We are pleased to see the report this week that President Obama plans to visit Israel. It’s about time.
According to The Jerusalem Post, U.S. Ambassador to Israel James Cunningham told Knesset Speaker Reuven Rivlin that the president “wants to visit Israel and will do so.”
No date was mentioned, but the ambassador said the trip is on the president’s agenda.
Some say the trip is being timed to pressure the Palestinians not to push for a United
Nations vote on statehood in September; others see it as an attempt to bolster Obama’s support among American Jews as he gears up for a re-election campaign.
Rivlin is quoted as telling Cunningham that “Israelis sense that the atmosphere in the White House has changed for the worse. The feeling is that Obama views Israel as a burden more than as a strategic asset.”
He noted that many Israelis were upset when Obama did not include Israel on his trip to the Mideast two years ago when he delivered his Cairo Speech to the Muslim world. (The president visited King Abdullah of Saudi Arabia and spoke at the Buchenwald concentration camp during that June 2009 visit.)
Cunningham reportedly told Rivlin that the negative assessment was not accurate.
Like previous presidents, Obama has spoken of Israel as a great friend and ally, and insisted that the relationship between the two democracies is rock solid. Moreover, strategic and military ties between the U.S. and Israel today are as strong as ever, if not stronger.
But many Israelis and American Jews make assessments in their kishkes, or gut, when it comes to evaluating a president’s position on Israel. And this president doesn’t inspire confidence on that score.
Bill Clinton, a Democrat who tried hard to come away with a deal between the Israelis and Palestinians, was seen as a great friend and supporter of Israel. So was George W. Bush, a Republican who tried hard to leave Israel alone during his tenure. Two very different approaches, but Clinton and Bush, fervent Christians who have a special place for Israel in their hearts, were perceived widely as protectors of the Jewish state.
Not Obama. He’s seen as too pragmatic and even-handed in assessing the Israel-Arab equation, deeply concerned about how he is perceived in the Arab world and lacking in emotion when it comes to support for America’s most loyal Mideast ally, Israel.
But is that fair? A new Gallup poll indicates that for all of the controversy surrounding the president’s recent State Department speech that called for the 1967 Israeli borders to be the basis of future peace talks, a solid majority of American Jews continue to approve of him. His approval rate did dip last month to 60 percent, down from 68 percent in May and 64 percent in April. But it is generally consistent with how Americans in general feel about the president, while skewing higher. Thirty-two percent of Jews polled in June disapproved of the president’s overall performance, about the same level as it has been all year.
It is difficult to determine how much of that approval/disapproval rate depends on issues related directly to Israel.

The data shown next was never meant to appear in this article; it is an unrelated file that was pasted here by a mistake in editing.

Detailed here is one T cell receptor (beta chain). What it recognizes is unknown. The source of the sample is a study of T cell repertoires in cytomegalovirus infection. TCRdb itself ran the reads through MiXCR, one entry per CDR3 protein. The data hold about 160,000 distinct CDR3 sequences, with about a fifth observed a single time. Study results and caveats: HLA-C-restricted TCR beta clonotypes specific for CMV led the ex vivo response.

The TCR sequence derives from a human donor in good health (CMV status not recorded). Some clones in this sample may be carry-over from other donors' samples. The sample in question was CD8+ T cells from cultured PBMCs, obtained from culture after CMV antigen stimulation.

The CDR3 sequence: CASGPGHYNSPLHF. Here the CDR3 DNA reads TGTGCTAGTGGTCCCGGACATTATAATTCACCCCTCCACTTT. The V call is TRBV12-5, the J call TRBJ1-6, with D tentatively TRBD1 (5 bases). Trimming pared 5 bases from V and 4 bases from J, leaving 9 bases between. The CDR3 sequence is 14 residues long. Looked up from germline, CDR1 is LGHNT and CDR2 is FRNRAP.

Lost in the debate over the ‘67 borders was the fact that the president, in his May 19 speech, spoke of Israel as a “Jewish state,” a key point that Prime Minister Netanyahu has been advocating.
Surely, though, Obama has made serious mistakes in dealing with the Mideast dilemma. At the outset, he perceived the West Bank settlements as the crux of the issue, not the Palestinians’ refusal to recognize a Jewish state in the region. If nothing else, that miscalculation resulted in wasted time as the administration pushed hard for a settlement freeze. More recently the president has appeared to take a tougher stand with the prime minister of Israel than with Arab demagogues like Bashar Assad, the Syrian leader who continues to mow down his own people while Washington resists calling for his ouster.
The practical question in considering an Obama visit to Israel is what could he say or do to convince doubters of his sincerity? Praying at the Kotel, meeting with the family of kidnapped soldier Gilad Shalit, and visiting Sderot (which he did as a presidential candidate three years ago) all make for dramatic photo ops. But we’d be more impressed by tangible steps that would indicate that Washington sees Jerusalem as a vital asset rather than a political problem. Those would include putting the onus on the Palestinians for the lack of progress on peace talks, making it clear that the Palestinian Authority will lose U.S. political and financial support if it goes ahead in its plan to form a government with Hamas, calling on the Arab states to recognize the reality and benefits of Israel in the region, and asserting that the Palestinian “right of return” is a non-starter for peace negotiations because it spells the end of a Jewish state.
Overall, Obama should indicate that he understands full well that only a confident and secure Israeli people will be willing to make the deep sacrifices required for a peace deal with the Palestinians and that it is his job as president to make Israelis feel safe.
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